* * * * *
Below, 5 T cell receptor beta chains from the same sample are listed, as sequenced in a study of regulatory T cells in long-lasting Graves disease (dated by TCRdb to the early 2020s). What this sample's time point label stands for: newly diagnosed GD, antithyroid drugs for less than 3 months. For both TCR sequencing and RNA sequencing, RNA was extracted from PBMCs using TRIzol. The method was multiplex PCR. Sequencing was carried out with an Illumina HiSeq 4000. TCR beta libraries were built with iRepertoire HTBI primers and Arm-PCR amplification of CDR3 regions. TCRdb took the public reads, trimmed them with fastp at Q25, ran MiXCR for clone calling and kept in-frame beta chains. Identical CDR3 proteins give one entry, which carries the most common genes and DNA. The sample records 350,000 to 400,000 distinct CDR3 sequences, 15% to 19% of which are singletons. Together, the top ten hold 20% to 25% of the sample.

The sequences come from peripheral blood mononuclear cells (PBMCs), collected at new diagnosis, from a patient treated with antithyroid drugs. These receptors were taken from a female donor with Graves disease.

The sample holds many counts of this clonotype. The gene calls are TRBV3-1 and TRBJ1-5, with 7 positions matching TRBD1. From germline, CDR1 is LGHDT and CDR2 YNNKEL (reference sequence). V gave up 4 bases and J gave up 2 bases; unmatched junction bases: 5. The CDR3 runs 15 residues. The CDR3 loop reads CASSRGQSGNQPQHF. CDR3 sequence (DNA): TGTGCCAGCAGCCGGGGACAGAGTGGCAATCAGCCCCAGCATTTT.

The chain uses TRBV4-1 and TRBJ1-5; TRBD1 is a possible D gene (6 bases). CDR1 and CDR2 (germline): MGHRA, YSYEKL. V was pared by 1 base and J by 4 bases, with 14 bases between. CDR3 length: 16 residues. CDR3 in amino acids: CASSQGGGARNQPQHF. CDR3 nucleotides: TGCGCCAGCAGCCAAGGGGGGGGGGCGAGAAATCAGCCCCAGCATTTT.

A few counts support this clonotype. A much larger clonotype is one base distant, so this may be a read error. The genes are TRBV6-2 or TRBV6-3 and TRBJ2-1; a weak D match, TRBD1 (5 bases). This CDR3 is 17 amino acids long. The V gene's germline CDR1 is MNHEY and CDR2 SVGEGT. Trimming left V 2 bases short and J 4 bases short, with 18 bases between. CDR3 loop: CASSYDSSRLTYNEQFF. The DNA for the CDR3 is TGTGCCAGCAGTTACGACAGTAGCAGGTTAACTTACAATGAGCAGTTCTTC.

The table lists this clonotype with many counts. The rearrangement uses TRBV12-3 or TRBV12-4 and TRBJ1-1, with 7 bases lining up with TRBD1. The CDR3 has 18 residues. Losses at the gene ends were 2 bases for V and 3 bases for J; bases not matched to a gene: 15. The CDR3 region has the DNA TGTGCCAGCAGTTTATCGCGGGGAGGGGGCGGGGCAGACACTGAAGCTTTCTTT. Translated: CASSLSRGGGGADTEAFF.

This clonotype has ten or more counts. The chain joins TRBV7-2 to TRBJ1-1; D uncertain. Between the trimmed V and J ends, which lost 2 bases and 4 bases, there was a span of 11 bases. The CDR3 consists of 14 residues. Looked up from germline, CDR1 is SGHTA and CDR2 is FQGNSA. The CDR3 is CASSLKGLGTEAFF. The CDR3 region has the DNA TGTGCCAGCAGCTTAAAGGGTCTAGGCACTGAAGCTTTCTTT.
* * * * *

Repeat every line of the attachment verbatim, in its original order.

Below, 5 T cell receptor beta chains from the same sample are listed, as sequenced in a study of regulatory T cells in long-lasting Graves disease (dated by TCRdb to the early 2020s). What this sample's time point label stands for: newly diagnosed GD, antithyroid drugs for less than 3 months. For both TCR sequencing and RNA sequencing, RNA was extracted from PBMCs using TRIzol. The method was multiplex PCR. Sequencing was carried out with an Illumina HiSeq 4000. TCR beta libraries were built with iRepertoire HTBI primers and Arm-PCR amplification of CDR3 regions. TCRdb took the public reads, trimmed them with fastp at Q25, ran MiXCR for clone calling and kept in-frame beta chains. Identical CDR3 proteins give one entry, which carries the most common genes and DNA. The sample records 350,000 to 400,000 distinct CDR3 sequences, 15% to 19% of which are singletons. Together, the top ten hold 20% to 25% of the sample.

The sequences come from peripheral blood mononuclear cells (PBMCs), collected at new diagnosis, from a patient treated with antithyroid drugs. These receptors were taken from a female donor with Graves disease.

The sample holds many counts of this clonotype. The gene calls are TRBV3-1 and TRBJ1-5, with 7 positions matching TRBD1. From germline, CDR1 is LGHDT and CDR2 YNNKEL (reference sequence). V gave up 4 bases and J gave up 2 bases; unmatched junction bases: 5. The CDR3 runs 15 residues. The CDR3 loop reads CASSRGQSGNQPQHF. CDR3 sequence (DNA): TGTGCCAGCAGCCGGGGACAGAGTGGCAATCAGCCCCAGCATTTT.

The chain uses TRBV4-1 and TRBJ1-5; TRBD1 is a possible D gene (6 bases). CDR1 and CDR2 (germline): MGHRA, YSYEKL. V was pared by 1 base and J by 4 bases, with 14 bases between. CDR3 length: 16 residues. CDR3 in amino acids: CASSQGGGARNQPQHF. CDR3 nucleotides: TGCGCCAGCAGCCAAGGGGGGGGGGCGAGAAATCAGCCCCAGCATTTT.

A few counts support this clonotype. A much larger clonotype is one base distant, so this may be a read error. The genes are TRBV6-2 or TRBV6-3 and TRBJ2-1; a weak D match, TRBD1 (5 bases). This CDR3 is 17 amino acids long. The V gene's germline CDR1 is MNHEY and CDR2 SVGEGT. Trimming left V 2 bases short and J 4 bases short, with 18 bases between. CDR3 loop: CASSYDSSRLTYNEQFF. The DNA for the CDR3 is TGTGCCAGCAGTTACGACAGTAGCAGGTTAACTTACAATGAGCAGTTCTTC.

The table lists this clonotype with many counts. The rearrangement uses TRBV12-3 or TRBV12-4 and TRBJ1-1, with 7 bases lining up with TRBD1. The CDR3 has 18 residues. Losses at the gene ends were 2 bases for V and 3 bases for J; bases not matched to a gene: 15. The CDR3 region has the DNA TGTGCCAGCAGTTTATCGCGGGGAGGGGGCGGGGCAGACACTGAAGCTTTCTTT. Translated: CASSLSRGGGGADTEAFF.

This clonotype has ten or more counts. The chain joins TRBV7-2 to TRBJ1-1; D uncertain. Between the trimmed V and J ends, which lost 2 bases and 4 bases, there was a span of 11 bases. The CDR3 consists of 14 residues. Looked up from germline, CDR1 is SGHTA and CDR2 is FQGNSA. The CDR3 is CASSLKGLGTEAFF. The CDR3 region has the DNA TGTGCCAGCAGCTTAAAGGGTCTAGGCACTGAAGCTTTCTTT.